It’s never been harder to be a migrant in Queenstown, with their numbers disproportionately represented in the ranks of those currently losing their jobs. PHILIP CHANDLER talks to two members from the largest migrant group, Brazilians, who’ve been working hard to support their compatriots
Watching her Brazilian community being torn apart is heartbreaking for Queenstowner Luana Karina de Aguiar Goncalves.
Now a New Zealand citizen with her own company, she says “I was a migrant worker before, I know everything they are living through right now”.
“I know how difficult it is for us Brazilians to come to NZ, it costs a lot of money and some of us sell houses and cars to come here.”
They left a Brazil riven by violence, steep taxes and social inequality to start a new life in NZ, Goncalves says.
“And the pandemic is taking all of these dreams away.”
Goncalves has been helping local Brazilians repatriate.
When the first group left, initially by bus to Christchurch, “it was really, really sad” – some of those leaving had been here six years.
“I just drove home crying because it’s really sad to see my people going away.
“I know they are good people, they are hard workers.”
Often their employers wanted to keep them, “but Immigration NZ is not approving any visas at the moment, and I don’t know if they’ll renew them”.
Many wanted to stay, but because of their uncertain future here, were resigned to returning to Brazil, despite the “really bad” problems back home.
“In Brazil they have their families and some don’t need to pay rent.
“If they stay in Queenstown, it’s very expensive.”
Local Brazilian Presbyterian minister Clay Peterson de Oliveira accepts that for Brazilians who’ve only been here a short while, returning home is probably the best solution.
However, despite job layoffs crippling his community, and even more in the offing, he’s hoping most of the resort’s 2000-plus Brazilians can stay, especially those with children.
“To move a kid, 12 years old, to a school in Brazil, for example, is going to be a huge difference for them.”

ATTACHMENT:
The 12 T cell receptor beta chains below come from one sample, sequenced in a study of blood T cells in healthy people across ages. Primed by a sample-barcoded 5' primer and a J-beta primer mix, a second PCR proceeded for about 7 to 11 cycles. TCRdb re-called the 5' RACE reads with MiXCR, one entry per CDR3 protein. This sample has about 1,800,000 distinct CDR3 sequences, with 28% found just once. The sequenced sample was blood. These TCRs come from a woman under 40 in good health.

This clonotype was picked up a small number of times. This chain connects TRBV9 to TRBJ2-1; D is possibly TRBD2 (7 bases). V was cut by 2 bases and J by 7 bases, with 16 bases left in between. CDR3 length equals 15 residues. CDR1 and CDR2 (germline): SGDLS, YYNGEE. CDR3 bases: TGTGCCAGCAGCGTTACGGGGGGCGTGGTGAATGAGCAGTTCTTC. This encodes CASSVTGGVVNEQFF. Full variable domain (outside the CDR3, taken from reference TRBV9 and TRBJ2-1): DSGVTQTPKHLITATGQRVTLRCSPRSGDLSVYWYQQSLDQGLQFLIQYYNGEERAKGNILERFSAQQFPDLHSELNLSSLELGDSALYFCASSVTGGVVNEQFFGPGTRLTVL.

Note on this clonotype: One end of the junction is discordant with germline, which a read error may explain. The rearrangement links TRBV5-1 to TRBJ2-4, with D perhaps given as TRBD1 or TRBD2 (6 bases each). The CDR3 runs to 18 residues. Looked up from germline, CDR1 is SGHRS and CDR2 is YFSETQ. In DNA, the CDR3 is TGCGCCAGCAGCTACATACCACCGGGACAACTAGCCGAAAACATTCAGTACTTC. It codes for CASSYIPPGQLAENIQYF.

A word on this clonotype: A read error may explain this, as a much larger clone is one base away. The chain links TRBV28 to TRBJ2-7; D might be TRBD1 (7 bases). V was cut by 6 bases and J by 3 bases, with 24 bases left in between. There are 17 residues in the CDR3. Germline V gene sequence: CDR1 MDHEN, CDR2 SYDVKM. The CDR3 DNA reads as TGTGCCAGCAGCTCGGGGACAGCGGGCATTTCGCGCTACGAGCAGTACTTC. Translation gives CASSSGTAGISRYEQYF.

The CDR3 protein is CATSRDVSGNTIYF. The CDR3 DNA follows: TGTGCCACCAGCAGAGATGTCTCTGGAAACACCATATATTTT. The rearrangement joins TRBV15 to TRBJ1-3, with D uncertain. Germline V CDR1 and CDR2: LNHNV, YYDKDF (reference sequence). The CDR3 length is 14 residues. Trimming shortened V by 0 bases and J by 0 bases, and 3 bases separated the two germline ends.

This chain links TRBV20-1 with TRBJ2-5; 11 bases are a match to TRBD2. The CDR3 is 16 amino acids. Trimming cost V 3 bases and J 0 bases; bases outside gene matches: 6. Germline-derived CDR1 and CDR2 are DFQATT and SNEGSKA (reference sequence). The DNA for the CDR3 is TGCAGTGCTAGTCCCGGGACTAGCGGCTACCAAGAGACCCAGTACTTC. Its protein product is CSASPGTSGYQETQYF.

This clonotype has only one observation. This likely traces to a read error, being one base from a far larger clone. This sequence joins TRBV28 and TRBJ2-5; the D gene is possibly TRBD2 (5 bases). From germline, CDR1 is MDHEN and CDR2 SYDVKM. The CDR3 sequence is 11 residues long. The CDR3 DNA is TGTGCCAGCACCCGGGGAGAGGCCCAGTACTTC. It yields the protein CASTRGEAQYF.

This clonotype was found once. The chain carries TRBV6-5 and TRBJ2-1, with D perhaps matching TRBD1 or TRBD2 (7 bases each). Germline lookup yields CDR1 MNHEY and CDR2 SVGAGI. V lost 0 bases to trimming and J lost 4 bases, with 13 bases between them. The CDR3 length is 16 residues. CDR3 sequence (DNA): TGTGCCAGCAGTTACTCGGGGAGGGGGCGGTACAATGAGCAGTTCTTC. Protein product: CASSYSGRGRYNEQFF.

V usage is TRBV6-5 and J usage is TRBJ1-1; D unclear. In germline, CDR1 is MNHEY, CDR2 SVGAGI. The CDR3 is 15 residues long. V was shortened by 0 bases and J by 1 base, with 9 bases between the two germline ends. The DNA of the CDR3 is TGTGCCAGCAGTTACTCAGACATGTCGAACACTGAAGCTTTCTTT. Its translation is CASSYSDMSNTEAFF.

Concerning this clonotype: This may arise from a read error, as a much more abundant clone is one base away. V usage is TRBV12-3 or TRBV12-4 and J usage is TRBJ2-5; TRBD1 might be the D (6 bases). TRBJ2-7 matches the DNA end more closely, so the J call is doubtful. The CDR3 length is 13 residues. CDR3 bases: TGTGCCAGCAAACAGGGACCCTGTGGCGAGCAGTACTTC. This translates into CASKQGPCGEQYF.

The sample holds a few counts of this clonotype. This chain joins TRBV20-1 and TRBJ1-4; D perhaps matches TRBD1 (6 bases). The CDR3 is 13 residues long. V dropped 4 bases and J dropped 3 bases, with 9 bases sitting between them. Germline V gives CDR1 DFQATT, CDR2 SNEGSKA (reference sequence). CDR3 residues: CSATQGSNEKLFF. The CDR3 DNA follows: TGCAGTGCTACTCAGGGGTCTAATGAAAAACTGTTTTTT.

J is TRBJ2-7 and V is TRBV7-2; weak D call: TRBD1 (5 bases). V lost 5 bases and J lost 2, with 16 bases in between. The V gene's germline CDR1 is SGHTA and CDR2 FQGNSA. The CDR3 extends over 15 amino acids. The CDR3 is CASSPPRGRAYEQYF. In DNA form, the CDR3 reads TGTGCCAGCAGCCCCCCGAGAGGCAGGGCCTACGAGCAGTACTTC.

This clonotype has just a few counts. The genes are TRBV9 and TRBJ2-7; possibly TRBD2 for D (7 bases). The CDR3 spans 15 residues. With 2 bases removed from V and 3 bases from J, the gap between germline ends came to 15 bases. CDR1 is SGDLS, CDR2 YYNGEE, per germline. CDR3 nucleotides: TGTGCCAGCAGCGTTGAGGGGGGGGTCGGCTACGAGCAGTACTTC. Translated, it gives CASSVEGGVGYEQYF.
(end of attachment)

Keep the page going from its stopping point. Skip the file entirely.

Brazil, he says, is a very uncertain place at the moment due to its economy and rising number of Covid-19 cases.
“If we just ask Brazilians to move back, especially those here for a long time, they will not find a better place or even strong connections to be safe there.”
Along with other ministers and various agencies, Oliveira’s been stepping up to help struggling migrants, and is specially focusing on the mental health of those laid off.
“It is good to know that many landlords are very kind.
“In a few cases, the negotiations are not as good, and some people will probably have to move [flats].
“I think the majority will get through, but every help possible is welcomed.”
Migrants are used to facing challenges, Oliveira says – “when they moved to NZ, it was not easy for them”.
He’s pinning hopes on NZ’s economy picking up and jobs becoming available again.
“We are open to whatever jobs are available.”
He hopes there’ll be flexibility for Brazilians to work in different industries, or even move within the country – former Queenstown chef Ryann Lourenco de Lima Ribeiro recently started a petition asking the government to relax visa restrictions tying migrants to a particular employer.
Oliveira says he totally understands why unemployed Kiwis should get preference for jobs.
“But I just wonder if we could think of [Queenstown] as one united community.
“For more than 10 years, maybe 20 years, Queenstown, and many other places in NZ, have been reliant on migrants to build tourism.
“We really hope that, in the future, the tourist industry will need the workforce of migrants to be able to keep growing.
“We really have this expectation that we will be considered as one big community.”
Meanwhile, on behalf of Queenstown’s local Brazilian community, long-time local Dilton dos Santos Dultra recently thanked those who’d helped keep the resort safe during the Covid-19 lockdown.
He distributed 800 “traditional Brazilian delights” to medical centres, firefighters, St John, police and the Covid-19 testing site.